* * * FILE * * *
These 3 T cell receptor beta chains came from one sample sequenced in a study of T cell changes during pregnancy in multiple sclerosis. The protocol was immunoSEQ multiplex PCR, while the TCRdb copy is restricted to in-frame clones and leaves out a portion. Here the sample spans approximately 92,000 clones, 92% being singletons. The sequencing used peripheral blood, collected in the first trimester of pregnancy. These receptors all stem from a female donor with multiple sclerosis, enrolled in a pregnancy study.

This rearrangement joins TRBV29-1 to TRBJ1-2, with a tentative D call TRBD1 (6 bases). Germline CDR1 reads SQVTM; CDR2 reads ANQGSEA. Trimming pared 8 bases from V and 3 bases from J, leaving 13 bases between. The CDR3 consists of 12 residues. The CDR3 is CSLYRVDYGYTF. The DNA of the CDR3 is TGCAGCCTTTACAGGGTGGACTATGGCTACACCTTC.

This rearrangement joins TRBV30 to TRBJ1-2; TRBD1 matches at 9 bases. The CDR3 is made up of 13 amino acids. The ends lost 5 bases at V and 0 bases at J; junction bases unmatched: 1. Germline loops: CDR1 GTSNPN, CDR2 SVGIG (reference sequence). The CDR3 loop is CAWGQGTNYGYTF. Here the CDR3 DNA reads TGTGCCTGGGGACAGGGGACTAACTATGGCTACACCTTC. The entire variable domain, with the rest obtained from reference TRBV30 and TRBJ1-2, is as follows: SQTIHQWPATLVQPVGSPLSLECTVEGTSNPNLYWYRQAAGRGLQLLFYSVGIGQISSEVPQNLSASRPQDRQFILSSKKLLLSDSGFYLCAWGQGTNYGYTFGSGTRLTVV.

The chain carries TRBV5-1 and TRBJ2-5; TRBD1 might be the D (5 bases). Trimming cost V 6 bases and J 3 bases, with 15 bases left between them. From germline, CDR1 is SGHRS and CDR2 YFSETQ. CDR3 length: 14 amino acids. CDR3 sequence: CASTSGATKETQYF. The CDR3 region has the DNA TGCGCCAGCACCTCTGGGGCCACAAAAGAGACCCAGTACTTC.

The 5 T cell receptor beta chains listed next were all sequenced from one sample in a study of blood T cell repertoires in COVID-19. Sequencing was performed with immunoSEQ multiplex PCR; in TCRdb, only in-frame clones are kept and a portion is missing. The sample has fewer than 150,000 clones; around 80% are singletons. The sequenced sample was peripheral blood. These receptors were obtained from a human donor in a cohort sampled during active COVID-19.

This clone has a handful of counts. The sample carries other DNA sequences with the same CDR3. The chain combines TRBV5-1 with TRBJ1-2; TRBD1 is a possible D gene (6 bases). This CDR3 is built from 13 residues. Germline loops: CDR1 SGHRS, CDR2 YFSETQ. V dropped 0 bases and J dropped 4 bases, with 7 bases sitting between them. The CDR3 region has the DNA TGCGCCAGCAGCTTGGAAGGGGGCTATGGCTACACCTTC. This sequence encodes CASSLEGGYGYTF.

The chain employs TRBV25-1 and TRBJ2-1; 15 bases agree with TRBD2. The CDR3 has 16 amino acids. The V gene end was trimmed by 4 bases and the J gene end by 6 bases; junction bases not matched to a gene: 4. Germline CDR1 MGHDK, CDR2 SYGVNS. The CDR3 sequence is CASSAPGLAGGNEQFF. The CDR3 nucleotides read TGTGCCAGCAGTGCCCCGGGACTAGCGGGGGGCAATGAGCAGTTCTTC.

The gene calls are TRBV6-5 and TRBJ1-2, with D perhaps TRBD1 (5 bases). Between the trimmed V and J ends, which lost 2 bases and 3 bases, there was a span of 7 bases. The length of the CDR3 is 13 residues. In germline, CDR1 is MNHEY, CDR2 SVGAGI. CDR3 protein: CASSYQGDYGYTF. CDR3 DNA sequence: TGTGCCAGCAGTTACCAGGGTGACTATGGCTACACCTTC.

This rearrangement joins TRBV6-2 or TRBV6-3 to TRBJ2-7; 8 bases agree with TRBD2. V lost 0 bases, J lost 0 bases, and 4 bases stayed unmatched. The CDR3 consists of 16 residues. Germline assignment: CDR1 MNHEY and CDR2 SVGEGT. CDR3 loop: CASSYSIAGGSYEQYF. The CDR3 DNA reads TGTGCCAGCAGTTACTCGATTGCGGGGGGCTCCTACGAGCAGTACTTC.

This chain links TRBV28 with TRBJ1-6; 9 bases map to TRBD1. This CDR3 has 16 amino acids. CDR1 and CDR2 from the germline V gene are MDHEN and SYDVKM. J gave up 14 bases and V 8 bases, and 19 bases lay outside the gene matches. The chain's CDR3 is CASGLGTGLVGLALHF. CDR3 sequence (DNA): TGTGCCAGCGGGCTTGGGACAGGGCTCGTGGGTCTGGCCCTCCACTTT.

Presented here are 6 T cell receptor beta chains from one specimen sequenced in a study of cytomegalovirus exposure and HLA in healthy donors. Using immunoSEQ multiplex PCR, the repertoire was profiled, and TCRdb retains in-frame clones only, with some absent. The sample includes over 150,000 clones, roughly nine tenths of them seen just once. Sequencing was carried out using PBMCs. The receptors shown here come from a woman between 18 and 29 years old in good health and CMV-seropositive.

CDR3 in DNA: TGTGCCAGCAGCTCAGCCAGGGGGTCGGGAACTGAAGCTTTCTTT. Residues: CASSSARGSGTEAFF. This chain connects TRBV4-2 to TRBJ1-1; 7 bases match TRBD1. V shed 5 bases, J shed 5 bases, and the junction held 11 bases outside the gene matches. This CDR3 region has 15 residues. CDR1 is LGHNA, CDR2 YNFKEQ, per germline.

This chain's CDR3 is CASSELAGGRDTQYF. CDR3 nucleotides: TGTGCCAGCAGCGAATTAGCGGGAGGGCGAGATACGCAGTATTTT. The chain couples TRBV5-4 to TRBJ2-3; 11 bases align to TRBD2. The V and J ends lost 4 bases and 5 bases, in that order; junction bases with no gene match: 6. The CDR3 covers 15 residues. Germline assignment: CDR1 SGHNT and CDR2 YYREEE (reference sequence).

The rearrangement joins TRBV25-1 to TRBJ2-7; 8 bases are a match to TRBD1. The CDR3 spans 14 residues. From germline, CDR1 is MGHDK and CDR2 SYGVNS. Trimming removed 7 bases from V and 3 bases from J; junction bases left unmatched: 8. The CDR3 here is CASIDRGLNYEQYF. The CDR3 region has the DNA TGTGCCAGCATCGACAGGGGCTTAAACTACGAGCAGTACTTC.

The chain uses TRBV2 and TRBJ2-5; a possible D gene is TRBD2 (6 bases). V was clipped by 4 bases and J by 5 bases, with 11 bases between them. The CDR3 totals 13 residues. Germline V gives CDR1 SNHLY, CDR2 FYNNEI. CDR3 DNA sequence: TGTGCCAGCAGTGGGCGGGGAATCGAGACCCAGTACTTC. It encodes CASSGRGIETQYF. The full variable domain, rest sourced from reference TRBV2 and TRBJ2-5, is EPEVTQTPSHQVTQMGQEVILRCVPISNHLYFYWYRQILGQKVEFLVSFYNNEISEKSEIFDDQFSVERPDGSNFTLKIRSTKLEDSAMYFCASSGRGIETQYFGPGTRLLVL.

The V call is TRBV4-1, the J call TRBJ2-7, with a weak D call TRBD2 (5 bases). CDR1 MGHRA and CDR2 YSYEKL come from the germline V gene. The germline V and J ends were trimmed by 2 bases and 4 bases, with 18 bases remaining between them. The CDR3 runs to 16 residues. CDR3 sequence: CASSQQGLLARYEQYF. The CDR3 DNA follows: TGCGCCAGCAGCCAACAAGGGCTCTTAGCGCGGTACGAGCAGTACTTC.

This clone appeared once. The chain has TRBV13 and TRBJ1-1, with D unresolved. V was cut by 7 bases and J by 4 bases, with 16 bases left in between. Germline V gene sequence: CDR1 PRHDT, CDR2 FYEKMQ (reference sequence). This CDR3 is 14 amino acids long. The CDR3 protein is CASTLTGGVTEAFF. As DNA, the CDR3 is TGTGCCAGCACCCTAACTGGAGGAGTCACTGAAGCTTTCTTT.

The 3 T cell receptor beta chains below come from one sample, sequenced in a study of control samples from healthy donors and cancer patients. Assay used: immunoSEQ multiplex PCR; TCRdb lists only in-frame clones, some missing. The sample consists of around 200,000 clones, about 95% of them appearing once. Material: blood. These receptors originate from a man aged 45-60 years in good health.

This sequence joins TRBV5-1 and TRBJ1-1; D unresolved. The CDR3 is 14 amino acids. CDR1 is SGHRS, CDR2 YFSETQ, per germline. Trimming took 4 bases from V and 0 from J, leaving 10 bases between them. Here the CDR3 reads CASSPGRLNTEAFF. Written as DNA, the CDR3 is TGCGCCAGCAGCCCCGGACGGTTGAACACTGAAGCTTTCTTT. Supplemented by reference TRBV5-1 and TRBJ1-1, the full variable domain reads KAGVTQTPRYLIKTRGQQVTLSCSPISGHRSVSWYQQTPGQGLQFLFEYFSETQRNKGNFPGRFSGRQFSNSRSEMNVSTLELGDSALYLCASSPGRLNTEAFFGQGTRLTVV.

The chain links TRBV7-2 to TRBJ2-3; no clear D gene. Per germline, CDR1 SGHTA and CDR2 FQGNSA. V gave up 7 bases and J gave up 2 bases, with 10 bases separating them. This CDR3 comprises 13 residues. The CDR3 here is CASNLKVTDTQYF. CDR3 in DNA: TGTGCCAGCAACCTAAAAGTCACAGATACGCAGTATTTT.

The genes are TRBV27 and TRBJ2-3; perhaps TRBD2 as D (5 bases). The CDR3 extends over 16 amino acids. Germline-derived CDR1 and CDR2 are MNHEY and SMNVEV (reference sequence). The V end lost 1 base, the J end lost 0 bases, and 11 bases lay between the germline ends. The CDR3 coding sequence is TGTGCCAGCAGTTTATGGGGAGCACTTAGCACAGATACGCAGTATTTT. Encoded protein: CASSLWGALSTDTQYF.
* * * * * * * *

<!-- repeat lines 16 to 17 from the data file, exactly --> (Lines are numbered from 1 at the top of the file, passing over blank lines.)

The V call is TRBV4-1, the J call TRBJ2-7, with a weak D call TRBD2 (5 bases). CDR1 MGHRA and CDR2 YSYEKL come from the germline V gene. The germline V and J ends were trimmed by 2 bases and 4 bases, with 18 bases remaining between them. The CDR3 runs to 16 residues. CDR3 sequence: CASSQQGLLARYEQYF. The CDR3 DNA follows: TGCGCCAGCAGCCAACAAGGGCTCTTAGCGCGGTACGAGCAGTACTTC.

This clone appeared once. The chain has TRBV13 and TRBJ1-1, with D unresolved. V was cut by 7 bases and J by 4 bases, with 16 bases left in between. Germline V gene sequence: CDR1 PRHDT, CDR2 FYEKMQ (reference sequence). This CDR3 is 14 amino acids long. The CDR3 protein is CASTLTGGVTEAFF. As DNA, the CDR3 is TGTGCCAGCACCCTAACTGGAGGAGTCACTGAAGCTTTCTTT.